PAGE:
I REFER to recent reports that three shops had their tobacco licences suspended for six months for selling tobacco products to underage customers.
I applaud the move to clamp down on errant retailers, and I hope more checks will be conducted on retailers, especially those near youth hot spots.
Some convenience stores and coffee-shop employees are still quite relaxed about checking the ages of customers who look young, or are in school uniform.
Despite health warnings and scary images of the negative consequences of smoking printed on tobacco products, many people are still hooked on smoking.
I suggest that the legal age for smoking be raised from 18 to at least 20, that taxes on tobacco companies and retailers be increased, and that stricter penalties and enforcement be imposed.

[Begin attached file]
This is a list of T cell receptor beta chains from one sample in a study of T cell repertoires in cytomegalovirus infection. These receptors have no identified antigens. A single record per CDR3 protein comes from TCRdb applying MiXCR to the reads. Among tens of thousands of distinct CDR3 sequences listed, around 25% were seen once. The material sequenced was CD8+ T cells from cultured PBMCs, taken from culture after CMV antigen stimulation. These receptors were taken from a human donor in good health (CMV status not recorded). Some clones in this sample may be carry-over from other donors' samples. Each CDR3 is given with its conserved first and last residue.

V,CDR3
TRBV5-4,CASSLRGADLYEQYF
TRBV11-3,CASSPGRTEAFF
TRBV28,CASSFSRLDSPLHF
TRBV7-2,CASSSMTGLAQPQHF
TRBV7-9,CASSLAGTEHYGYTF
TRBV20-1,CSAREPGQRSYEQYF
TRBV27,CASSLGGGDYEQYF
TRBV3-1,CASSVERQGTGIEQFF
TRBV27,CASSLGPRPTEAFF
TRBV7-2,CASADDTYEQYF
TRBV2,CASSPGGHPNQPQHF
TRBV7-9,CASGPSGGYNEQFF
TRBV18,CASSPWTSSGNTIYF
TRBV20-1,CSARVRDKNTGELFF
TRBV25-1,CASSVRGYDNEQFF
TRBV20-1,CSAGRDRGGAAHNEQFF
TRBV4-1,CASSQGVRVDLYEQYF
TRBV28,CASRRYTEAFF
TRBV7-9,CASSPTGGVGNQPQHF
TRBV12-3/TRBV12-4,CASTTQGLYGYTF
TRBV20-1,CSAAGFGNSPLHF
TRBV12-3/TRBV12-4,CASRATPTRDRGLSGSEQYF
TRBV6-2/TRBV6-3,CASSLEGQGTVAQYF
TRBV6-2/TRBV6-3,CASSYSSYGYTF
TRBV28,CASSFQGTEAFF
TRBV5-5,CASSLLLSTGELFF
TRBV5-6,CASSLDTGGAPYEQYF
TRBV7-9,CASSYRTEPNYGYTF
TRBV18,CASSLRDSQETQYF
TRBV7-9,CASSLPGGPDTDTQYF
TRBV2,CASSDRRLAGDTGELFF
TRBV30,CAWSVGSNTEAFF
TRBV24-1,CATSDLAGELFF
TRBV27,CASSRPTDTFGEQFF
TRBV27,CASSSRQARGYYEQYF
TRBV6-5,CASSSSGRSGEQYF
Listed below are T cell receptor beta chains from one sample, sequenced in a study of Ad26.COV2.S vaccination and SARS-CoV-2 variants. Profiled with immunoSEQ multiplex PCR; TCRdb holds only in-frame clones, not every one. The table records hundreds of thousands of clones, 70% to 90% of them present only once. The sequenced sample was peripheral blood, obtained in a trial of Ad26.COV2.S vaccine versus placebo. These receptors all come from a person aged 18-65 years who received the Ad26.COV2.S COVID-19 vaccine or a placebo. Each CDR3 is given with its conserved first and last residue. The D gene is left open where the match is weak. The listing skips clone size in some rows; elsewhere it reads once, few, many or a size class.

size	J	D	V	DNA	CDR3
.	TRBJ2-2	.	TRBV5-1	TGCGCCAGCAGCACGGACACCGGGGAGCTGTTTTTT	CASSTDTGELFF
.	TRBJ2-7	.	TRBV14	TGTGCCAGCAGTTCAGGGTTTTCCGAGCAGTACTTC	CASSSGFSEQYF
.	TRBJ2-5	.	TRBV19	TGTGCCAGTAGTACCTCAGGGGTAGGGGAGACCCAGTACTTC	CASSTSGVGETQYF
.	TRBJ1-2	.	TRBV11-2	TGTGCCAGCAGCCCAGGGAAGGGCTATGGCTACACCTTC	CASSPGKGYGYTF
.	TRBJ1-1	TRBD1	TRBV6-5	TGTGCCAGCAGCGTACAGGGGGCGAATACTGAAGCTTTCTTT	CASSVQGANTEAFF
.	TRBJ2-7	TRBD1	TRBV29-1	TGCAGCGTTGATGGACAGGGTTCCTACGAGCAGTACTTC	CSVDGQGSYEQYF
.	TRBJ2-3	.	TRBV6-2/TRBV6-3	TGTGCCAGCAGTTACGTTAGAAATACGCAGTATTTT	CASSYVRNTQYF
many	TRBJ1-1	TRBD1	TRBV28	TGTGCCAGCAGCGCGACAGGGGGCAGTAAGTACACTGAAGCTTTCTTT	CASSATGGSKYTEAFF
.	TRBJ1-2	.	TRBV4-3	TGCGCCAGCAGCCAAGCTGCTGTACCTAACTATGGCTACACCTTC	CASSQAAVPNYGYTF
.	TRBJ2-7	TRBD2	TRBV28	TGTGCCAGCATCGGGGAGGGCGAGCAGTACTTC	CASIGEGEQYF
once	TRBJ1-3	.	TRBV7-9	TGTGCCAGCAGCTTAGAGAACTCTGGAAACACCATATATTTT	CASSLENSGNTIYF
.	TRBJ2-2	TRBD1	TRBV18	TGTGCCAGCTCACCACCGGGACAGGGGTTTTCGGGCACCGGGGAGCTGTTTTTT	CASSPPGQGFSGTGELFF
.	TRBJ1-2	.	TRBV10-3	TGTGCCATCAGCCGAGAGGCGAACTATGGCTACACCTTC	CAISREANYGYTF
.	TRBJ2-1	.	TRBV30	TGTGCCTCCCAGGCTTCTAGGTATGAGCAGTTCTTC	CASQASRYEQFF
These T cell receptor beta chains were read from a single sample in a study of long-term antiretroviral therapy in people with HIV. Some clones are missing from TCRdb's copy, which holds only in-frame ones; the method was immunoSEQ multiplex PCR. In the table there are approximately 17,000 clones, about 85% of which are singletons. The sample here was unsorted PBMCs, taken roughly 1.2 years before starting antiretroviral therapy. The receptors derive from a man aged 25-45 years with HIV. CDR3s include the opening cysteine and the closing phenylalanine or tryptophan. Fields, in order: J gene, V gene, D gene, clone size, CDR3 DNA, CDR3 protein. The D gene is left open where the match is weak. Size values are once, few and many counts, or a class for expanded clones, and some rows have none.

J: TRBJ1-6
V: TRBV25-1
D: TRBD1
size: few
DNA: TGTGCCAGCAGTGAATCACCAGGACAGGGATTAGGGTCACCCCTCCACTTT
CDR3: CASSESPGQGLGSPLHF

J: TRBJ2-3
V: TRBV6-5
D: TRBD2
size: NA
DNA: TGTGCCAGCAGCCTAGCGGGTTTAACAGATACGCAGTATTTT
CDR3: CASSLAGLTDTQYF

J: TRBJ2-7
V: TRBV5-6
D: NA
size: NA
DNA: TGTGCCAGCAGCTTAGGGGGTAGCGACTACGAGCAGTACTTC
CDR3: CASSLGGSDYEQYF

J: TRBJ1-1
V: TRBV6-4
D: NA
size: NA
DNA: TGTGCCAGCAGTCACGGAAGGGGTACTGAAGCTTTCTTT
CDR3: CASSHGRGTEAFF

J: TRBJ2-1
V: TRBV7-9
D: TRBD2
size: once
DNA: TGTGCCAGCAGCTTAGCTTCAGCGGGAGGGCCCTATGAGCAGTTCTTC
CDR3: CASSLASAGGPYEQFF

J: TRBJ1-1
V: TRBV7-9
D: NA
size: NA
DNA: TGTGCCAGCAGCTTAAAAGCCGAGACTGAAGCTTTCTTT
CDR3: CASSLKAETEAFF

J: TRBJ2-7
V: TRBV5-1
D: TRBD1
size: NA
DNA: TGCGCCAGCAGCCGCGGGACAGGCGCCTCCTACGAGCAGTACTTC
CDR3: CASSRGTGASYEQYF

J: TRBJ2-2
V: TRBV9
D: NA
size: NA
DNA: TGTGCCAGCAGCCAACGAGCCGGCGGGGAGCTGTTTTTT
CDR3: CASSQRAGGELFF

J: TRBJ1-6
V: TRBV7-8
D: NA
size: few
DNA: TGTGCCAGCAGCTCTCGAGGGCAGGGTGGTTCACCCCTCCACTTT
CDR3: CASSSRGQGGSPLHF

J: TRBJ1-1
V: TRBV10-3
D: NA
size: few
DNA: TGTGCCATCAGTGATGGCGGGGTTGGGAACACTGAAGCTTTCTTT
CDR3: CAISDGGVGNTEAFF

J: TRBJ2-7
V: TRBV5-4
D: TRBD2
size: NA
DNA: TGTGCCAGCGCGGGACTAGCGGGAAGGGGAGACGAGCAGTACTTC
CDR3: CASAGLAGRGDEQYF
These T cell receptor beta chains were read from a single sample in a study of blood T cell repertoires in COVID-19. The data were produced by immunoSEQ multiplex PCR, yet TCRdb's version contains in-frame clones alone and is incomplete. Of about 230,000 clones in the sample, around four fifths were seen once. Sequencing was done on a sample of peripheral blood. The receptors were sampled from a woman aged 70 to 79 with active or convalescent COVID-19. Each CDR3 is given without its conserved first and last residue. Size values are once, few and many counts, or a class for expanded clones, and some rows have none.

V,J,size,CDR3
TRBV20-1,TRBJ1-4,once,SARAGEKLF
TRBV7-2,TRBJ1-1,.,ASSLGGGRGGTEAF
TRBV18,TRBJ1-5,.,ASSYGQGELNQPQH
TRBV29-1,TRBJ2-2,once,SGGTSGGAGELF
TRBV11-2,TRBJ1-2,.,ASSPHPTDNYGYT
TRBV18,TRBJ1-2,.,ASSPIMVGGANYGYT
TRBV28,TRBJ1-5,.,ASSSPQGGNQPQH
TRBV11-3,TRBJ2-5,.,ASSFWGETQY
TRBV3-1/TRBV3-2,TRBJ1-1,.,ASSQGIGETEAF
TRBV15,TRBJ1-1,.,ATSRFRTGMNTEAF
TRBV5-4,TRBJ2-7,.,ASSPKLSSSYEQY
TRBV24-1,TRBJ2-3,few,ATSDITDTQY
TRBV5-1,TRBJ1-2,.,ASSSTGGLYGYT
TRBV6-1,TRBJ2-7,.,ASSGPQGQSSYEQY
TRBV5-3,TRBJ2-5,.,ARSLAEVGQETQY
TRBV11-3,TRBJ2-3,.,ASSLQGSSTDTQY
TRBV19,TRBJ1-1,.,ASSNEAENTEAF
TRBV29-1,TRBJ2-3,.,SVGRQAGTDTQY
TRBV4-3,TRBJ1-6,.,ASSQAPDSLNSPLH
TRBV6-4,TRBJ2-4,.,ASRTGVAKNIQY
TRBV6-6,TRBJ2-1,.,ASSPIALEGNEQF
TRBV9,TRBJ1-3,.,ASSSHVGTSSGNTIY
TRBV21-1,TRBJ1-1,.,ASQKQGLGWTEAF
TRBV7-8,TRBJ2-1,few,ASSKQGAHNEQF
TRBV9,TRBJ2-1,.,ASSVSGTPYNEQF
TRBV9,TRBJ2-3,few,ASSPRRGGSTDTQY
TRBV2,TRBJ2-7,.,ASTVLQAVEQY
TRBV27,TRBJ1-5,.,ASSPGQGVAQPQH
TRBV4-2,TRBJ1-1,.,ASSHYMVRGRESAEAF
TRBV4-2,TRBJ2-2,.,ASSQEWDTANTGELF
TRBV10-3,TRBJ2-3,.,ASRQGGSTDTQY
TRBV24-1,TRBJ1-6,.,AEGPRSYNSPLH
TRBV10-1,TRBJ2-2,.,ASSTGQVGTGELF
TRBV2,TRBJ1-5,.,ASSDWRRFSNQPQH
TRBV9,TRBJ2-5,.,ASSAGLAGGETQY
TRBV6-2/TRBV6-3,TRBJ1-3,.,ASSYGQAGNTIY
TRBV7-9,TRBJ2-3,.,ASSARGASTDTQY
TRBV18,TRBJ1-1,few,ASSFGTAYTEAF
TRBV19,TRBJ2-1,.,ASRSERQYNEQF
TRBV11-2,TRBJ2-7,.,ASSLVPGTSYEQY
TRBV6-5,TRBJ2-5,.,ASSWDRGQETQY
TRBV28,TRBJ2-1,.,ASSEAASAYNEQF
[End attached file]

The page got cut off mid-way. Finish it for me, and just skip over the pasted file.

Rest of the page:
Sometimes, teenagers ask their adult friends, relatives or even strangers to purchase tobacco products for them.
I hope that the authorities will bear this in mind while running checks on retailers.
However, education is most important in discouraging teenagers from smoking. Educators and parents should educate the young on the impact of smoking on health.
Adult family members at home should also be good role models by not smoking.
MR MUHAMMAD DZUL AZHAN HAJI SAHBAN
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